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Old 02-25-2009, 10:21 AM   #35
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Another thing on that housing statement - I thought the party line was that we *had* to help the person who made a poor choice on a house/loan. Because if we didn't help them, that pain would extend to the entire market.

Am I reading that wrong, or are they back-peddling there?


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Old 02-25-2009, 10:27 AM   #36
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Maybe the markets would have fallen further this morning had the president not spoken last night--nothing operates in a vacuum but there is probably some sophisticated model that exists to measure the impact of housing falling 5 percent in January vs. last night's speech.

If the market rallies by the end of the day will we credit the speech?
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Old 02-25-2009, 10:35 AM   #37
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Some will credit the speech no matter what he said (they wouldn't even need to hear it!).

Likewise, some will denounce it w/o listening.

But it is an imperfect science at best. Too many other factors, as you say. But I was hoping that this survey would be a contrary indicator. Curses, foiled again!

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Old 02-25-2009, 11:16 AM   #38
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I am thinking that this video might be a good Democratic response to the speech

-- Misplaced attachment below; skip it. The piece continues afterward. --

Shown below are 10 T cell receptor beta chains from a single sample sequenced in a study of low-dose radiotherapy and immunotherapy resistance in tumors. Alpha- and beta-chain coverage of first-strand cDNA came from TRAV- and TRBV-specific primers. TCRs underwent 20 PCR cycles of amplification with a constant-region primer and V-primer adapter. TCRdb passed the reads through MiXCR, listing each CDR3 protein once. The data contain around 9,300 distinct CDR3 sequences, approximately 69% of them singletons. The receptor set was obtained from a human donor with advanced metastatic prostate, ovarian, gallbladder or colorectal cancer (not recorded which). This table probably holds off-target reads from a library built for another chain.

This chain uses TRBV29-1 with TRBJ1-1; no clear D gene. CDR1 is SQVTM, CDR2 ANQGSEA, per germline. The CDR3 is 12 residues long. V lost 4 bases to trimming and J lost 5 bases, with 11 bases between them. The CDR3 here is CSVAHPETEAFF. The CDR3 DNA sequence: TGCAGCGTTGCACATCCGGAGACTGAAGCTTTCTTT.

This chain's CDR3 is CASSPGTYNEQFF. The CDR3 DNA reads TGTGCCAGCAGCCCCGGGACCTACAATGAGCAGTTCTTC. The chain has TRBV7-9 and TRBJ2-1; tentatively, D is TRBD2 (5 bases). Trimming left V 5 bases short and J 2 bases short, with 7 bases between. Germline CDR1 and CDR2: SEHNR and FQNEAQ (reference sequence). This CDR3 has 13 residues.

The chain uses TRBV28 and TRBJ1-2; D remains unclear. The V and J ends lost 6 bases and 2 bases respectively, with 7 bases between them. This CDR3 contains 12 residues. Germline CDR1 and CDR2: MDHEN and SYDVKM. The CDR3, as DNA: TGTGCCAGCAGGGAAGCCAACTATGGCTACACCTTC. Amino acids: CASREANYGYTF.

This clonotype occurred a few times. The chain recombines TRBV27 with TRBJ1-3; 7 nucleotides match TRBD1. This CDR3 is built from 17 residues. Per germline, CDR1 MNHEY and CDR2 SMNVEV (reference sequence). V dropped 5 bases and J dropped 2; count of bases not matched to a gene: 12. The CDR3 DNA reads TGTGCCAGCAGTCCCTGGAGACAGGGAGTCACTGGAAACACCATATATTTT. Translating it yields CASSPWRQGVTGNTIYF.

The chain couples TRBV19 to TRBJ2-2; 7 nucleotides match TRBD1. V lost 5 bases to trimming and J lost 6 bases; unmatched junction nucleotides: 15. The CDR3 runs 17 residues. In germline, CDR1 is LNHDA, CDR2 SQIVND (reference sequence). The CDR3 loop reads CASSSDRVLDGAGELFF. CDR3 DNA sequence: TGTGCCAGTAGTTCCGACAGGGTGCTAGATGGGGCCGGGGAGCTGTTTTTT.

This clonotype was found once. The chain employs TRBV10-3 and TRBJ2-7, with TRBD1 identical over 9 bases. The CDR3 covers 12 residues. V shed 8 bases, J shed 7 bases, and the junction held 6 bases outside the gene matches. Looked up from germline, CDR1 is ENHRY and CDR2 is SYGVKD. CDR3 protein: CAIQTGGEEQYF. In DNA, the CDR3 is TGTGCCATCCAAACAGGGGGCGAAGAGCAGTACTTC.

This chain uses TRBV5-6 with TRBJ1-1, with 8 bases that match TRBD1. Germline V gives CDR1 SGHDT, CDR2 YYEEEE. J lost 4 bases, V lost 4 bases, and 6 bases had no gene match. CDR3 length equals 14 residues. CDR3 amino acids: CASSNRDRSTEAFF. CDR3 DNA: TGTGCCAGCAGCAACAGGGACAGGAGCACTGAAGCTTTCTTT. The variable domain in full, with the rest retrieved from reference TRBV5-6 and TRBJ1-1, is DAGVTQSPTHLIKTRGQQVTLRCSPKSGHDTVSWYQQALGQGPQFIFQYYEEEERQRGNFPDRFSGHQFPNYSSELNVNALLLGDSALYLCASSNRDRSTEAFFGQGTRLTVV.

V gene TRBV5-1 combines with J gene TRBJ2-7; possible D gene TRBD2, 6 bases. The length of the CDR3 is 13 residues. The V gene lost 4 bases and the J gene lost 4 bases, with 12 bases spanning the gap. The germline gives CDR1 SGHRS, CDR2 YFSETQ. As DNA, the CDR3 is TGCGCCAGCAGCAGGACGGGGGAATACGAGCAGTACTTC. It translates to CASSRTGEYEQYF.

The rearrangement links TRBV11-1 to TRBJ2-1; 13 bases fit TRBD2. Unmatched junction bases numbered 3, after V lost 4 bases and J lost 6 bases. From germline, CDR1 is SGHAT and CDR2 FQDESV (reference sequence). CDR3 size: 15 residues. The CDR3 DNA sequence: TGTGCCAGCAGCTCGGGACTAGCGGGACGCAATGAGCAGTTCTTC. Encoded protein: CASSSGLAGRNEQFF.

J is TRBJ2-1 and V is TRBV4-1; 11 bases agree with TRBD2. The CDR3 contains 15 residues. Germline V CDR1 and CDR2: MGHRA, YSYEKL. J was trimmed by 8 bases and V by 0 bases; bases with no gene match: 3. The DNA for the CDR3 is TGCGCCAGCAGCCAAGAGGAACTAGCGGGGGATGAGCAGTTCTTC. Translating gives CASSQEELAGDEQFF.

Good grief, what did Tammy do to her hair? This is a classic example of "helmet hair".
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Old 02-25-2009, 11:38 AM   #39
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Curses, foiled again!
The day isn't over yet. The magic eight ball predicts a positive close.
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Old 02-25-2009, 11:52 AM   #40
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Another thing on that housing statement - I thought the party line was that we *had* to help the person who made a poor choice on a house/loan. Because if we didn't help them, that pain would extend to the entire market.

Am I reading that wrong, or are they back-peddling there?

-ERD50
OK, found a source on this:

FACT CHECK: A hollow assurance from Obama about mortgage aid, and did the US invent the car? -- chicagotribune.com

Quote: